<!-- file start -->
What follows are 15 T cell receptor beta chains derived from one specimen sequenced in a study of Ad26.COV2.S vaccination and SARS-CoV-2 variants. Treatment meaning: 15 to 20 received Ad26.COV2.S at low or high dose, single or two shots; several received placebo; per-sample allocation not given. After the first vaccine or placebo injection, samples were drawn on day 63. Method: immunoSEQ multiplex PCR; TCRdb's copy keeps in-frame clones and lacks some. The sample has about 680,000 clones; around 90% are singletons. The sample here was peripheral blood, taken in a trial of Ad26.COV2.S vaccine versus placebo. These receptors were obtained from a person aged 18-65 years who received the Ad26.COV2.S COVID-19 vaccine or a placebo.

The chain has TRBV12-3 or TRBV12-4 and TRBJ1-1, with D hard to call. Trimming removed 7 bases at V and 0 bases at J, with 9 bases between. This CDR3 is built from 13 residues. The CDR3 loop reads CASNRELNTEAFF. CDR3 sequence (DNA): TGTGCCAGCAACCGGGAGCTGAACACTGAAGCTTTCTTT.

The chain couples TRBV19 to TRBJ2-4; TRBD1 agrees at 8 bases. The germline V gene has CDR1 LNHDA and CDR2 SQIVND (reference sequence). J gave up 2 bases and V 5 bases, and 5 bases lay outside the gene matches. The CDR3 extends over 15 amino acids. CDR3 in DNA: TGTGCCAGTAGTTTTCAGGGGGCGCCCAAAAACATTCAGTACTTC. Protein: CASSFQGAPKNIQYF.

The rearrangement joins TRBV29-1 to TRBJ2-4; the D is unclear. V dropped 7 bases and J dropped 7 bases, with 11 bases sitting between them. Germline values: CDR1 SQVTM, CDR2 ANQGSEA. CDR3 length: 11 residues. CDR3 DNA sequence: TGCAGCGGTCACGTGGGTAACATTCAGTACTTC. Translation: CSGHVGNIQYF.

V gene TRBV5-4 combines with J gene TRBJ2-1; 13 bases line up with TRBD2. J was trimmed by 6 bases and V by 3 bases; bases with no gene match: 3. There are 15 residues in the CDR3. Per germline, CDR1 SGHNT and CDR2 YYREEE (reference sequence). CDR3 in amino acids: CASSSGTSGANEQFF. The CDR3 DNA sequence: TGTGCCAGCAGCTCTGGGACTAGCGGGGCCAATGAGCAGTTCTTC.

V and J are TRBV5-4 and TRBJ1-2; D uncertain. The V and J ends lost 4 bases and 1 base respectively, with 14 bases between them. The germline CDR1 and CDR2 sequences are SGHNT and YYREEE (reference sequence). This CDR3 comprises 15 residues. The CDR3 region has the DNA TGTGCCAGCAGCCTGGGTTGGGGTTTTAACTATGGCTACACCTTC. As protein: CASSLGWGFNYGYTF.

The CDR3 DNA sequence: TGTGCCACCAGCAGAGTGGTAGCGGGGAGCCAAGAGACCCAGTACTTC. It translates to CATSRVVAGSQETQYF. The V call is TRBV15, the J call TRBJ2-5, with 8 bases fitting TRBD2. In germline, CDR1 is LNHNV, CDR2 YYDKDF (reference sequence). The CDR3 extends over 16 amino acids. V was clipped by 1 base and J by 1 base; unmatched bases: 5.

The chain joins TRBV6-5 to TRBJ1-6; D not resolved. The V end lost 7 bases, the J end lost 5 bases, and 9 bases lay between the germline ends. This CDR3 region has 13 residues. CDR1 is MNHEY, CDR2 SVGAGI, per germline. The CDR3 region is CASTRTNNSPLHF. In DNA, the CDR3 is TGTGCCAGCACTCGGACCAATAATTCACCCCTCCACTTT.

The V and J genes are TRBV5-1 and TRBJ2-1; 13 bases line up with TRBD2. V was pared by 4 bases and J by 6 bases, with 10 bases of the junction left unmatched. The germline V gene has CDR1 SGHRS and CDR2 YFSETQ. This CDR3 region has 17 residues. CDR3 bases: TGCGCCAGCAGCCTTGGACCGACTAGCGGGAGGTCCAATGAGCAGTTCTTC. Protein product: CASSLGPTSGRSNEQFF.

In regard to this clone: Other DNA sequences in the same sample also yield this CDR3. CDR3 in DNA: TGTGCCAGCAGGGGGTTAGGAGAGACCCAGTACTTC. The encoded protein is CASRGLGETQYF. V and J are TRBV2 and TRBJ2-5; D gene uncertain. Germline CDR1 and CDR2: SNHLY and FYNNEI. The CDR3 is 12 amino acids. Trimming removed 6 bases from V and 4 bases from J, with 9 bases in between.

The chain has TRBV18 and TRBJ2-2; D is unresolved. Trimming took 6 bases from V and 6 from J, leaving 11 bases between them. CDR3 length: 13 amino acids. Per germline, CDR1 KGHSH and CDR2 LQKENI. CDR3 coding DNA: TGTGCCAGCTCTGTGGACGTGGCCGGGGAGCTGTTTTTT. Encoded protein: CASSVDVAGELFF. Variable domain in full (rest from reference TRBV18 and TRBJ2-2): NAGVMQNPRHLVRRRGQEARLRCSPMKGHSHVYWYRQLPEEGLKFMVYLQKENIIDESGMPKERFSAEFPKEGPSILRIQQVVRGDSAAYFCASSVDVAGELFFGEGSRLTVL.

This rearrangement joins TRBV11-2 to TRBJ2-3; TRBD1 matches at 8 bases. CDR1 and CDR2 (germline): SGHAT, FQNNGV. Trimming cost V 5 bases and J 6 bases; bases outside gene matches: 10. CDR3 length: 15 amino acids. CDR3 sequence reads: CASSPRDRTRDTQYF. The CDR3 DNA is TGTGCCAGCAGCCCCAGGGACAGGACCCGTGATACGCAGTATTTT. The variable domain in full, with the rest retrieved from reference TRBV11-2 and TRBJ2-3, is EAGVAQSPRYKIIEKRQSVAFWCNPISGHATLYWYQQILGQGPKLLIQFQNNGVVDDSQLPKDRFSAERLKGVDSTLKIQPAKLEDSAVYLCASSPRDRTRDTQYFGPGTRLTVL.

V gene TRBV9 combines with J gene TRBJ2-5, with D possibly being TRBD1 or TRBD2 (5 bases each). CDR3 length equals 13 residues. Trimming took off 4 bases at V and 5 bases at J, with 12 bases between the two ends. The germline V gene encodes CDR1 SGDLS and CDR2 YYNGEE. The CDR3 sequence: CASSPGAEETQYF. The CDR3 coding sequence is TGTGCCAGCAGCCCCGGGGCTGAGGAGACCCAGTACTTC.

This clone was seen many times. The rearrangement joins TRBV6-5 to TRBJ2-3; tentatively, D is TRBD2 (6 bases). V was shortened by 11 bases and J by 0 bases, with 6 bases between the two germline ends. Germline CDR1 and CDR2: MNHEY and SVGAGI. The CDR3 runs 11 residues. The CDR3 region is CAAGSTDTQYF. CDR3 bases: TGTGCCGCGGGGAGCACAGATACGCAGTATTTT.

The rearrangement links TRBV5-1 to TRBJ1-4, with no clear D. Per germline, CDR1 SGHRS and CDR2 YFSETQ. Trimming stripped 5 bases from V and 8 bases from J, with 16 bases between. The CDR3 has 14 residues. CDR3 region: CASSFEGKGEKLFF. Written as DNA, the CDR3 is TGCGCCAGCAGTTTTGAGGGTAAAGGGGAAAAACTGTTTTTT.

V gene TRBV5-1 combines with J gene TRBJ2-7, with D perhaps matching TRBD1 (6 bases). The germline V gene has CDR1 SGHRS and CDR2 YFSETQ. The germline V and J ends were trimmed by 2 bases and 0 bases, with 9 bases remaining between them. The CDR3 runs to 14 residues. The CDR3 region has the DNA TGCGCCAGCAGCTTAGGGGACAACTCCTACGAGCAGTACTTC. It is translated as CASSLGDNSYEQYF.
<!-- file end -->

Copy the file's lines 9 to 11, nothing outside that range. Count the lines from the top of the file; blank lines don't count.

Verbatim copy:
The V and J genes are TRBV5-1 and TRBJ2-1; 13 bases line up with TRBD2. V was pared by 4 bases and J by 6 bases, with 10 bases of the junction left unmatched. The germline V gene has CDR1 SGHRS and CDR2 YFSETQ. This CDR3 region has 17 residues. CDR3 bases: TGCGCCAGCAGCCTTGGACCGACTAGCGGGAGGTCCAATGAGCAGTTCTTC. Protein product: CASSLGPTSGRSNEQFF.

In regard to this clone: Other DNA sequences in the same sample also yield this CDR3. CDR3 in DNA: TGTGCCAGCAGGGGGTTAGGAGAGACCCAGTACTTC. The encoded protein is CASRGLGETQYF. V and J are TRBV2 and TRBJ2-5; D gene uncertain. Germline CDR1 and CDR2: SNHLY and FYNNEI. The CDR3 is 12 amino acids. Trimming removed 6 bases from V and 4 bases from J, with 9 bases in between.

The chain has TRBV18 and TRBJ2-2; D is unresolved. Trimming took 6 bases from V and 6 from J, leaving 11 bases between them. CDR3 length: 13 amino acids. Per germline, CDR1 KGHSH and CDR2 LQKENI. CDR3 coding DNA: TGTGCCAGCTCTGTGGACGTGGCCGGGGAGCTGTTTTTT. Encoded protein: CASSVDVAGELFF. Variable domain in full (rest from reference TRBV18 and TRBJ2-2): NAGVMQNPRHLVRRRGQEARLRCSPMKGHSHVYWYRQLPEEGLKFMVYLQKENIIDESGMPKERFSAEFPKEGPSILRIQQVVRGDSAAYFCASSVDVAGELFFGEGSRLTVL.